Now my next question to you is--how many vertices will the greedy algorithm choose? So please give me your answer here in this box.

Well, the way we constructed this graph or the way that I first construct it--well of course as follows that we made the greedy algorithm take all vertices into the vertex cover except for those 24 here. So every vertex except for those that are actually in a minimum vertex cover. So how many are there. Well, up here we have 11, then we have an additional 14 here, then we have 12 here, as opposed to a minimum vertex cover, which is 24.

So given that the greedy algorithm takes 57 instead of 24, what's the approximation factor for this concrete example here where the approximation constant? And I would like to enter your answer here and please give me 2 digits after the decimal.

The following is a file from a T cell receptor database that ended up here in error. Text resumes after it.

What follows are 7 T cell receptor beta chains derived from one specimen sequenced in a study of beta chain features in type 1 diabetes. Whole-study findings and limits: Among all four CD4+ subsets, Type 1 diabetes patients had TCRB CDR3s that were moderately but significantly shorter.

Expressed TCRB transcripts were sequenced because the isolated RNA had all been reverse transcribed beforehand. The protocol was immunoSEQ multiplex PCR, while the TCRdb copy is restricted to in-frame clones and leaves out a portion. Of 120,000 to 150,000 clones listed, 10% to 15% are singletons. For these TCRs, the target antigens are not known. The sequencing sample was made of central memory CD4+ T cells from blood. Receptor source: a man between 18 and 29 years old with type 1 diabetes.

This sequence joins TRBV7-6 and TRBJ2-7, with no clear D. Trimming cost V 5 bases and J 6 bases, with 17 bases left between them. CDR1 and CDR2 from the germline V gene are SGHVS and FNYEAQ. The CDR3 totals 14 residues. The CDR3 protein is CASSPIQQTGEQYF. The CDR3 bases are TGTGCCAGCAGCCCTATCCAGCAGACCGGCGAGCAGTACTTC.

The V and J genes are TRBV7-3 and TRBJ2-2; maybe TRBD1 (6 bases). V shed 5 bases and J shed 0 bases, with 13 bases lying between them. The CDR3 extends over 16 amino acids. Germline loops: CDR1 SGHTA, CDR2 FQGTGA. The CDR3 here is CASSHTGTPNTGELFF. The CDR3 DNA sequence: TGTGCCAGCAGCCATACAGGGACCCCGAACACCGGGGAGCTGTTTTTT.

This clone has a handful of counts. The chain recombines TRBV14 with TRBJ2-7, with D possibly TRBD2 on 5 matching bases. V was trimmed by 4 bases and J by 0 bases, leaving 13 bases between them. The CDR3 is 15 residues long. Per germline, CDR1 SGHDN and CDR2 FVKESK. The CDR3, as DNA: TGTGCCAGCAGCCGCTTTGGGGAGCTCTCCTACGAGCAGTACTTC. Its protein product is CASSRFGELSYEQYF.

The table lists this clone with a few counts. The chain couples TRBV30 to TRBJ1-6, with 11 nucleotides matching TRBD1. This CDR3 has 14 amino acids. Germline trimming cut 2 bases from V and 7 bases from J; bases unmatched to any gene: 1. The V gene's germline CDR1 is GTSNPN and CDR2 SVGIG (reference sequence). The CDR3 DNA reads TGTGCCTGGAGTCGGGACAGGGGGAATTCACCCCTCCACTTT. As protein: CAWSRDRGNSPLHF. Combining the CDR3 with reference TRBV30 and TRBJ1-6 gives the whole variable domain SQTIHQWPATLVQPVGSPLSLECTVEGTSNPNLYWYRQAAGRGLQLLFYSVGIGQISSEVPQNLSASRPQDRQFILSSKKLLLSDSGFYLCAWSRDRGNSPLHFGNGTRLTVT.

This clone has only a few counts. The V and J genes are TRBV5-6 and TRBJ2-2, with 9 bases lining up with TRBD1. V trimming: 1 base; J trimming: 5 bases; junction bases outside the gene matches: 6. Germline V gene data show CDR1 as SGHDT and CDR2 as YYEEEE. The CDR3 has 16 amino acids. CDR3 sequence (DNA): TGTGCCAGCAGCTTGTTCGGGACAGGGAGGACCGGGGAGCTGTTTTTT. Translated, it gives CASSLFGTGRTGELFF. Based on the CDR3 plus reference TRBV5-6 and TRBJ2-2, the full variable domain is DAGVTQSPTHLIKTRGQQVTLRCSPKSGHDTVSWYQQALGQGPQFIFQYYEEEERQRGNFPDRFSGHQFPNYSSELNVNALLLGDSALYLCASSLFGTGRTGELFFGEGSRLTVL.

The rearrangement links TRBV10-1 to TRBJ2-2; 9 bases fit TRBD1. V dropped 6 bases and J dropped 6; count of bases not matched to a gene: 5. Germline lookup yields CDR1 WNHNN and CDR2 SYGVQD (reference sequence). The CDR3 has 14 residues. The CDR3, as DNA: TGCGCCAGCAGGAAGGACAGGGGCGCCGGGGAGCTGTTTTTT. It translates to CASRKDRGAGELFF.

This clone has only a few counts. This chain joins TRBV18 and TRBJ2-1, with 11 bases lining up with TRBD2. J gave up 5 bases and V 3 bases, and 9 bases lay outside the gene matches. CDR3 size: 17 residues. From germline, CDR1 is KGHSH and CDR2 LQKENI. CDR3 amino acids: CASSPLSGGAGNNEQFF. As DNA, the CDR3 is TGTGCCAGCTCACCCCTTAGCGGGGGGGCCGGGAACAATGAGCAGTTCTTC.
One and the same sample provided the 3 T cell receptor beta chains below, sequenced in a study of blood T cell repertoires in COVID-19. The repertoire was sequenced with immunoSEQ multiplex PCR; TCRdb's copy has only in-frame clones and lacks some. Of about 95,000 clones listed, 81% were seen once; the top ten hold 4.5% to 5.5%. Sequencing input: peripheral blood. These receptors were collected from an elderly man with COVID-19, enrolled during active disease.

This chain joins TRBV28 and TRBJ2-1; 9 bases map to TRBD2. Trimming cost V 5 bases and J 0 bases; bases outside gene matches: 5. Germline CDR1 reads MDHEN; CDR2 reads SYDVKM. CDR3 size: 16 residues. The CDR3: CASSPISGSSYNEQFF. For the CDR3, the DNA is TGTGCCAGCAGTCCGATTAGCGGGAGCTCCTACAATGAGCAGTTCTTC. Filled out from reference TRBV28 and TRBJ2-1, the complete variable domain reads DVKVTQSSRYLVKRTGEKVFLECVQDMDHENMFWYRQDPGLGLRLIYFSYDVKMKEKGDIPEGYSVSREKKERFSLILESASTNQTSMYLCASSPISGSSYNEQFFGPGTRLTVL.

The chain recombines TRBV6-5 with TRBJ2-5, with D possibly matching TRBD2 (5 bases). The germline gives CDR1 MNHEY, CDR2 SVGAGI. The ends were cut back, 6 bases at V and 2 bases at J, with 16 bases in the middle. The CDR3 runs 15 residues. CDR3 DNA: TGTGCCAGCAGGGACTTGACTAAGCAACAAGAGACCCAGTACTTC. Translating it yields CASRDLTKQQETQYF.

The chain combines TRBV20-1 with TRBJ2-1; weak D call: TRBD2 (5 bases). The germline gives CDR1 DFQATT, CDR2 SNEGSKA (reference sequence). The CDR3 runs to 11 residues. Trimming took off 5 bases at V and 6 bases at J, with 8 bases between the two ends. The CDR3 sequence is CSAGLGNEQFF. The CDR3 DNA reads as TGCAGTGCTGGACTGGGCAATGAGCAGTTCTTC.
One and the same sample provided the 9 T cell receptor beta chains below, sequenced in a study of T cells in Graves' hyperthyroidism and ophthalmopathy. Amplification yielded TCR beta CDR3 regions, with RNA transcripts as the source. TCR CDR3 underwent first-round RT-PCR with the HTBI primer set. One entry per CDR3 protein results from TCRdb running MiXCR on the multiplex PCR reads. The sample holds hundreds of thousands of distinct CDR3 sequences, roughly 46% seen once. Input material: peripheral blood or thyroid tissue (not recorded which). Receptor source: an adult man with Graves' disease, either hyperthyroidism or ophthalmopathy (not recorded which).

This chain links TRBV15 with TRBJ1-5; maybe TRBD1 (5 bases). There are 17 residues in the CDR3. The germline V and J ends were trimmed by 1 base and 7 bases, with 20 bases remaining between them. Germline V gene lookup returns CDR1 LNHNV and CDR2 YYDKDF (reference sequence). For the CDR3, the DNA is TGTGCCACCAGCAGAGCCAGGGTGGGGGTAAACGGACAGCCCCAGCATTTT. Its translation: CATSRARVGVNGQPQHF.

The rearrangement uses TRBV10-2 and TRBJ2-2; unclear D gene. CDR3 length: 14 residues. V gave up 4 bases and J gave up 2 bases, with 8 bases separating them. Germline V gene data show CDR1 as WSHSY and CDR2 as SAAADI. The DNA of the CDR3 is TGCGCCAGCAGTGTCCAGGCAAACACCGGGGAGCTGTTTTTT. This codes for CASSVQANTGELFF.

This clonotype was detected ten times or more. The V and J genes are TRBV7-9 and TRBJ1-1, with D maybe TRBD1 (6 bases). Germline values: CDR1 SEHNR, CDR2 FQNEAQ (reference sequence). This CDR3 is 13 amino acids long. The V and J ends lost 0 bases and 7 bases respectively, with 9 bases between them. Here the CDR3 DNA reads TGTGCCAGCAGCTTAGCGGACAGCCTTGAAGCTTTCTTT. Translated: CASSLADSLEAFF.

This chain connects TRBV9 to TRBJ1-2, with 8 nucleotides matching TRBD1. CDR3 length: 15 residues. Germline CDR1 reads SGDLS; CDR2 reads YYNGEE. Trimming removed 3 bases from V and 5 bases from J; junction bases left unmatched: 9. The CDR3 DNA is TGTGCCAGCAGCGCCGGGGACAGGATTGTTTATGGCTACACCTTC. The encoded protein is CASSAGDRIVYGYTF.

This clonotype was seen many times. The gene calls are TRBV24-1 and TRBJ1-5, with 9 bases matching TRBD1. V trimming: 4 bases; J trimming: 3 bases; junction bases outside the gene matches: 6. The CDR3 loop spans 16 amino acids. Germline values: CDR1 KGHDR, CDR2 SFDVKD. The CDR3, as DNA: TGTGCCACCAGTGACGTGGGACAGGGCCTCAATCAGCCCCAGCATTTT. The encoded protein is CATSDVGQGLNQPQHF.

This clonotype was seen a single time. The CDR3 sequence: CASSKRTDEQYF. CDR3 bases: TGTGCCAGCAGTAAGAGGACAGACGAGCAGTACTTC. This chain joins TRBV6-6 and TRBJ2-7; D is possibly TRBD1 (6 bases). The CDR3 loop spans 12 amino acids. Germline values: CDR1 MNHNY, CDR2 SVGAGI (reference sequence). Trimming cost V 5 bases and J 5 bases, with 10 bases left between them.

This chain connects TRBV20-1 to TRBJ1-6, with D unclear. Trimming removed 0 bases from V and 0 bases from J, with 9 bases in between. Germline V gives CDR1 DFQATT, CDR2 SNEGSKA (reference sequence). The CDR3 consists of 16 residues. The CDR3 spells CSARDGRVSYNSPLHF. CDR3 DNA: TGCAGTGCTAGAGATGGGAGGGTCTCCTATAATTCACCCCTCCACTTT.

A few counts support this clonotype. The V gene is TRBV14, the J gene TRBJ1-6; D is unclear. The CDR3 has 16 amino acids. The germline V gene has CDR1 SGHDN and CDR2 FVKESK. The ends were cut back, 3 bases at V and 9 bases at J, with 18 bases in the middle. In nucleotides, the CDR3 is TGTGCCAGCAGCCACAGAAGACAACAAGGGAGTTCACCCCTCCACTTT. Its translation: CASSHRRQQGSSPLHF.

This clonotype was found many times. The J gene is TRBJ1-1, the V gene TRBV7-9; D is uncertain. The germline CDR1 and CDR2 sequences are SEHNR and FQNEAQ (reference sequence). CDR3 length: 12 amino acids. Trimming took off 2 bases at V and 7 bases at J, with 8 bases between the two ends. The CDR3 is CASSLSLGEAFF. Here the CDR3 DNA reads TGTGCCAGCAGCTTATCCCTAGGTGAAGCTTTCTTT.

And the answer here is that the approximation factor is 2.38, so it's performing worse than that take two algorithm, which have an approximation factor of 2. So what that means is that the greedy algorithm, although the strategy might sound good, doesn't perform as well as the take 2 algorithm, which is guaranteed to have an approximation factor of 2 and that's why it's so important to prove properties of algorithms and not just saying--well, this is a sound strategy, this one sounds good, because while it may sound good, it can actually in some cases perform really bad. So does this mean that the greedy algorithm is useless and we should always use and we should always use the take 2 algorithm. Well, not really because actually for most instances that you would encounter in a real world setting, so for example a telecommunications networks as Alice is trying to do-- this algorithm here will perform very well, but it is not guaranteed to perform very well.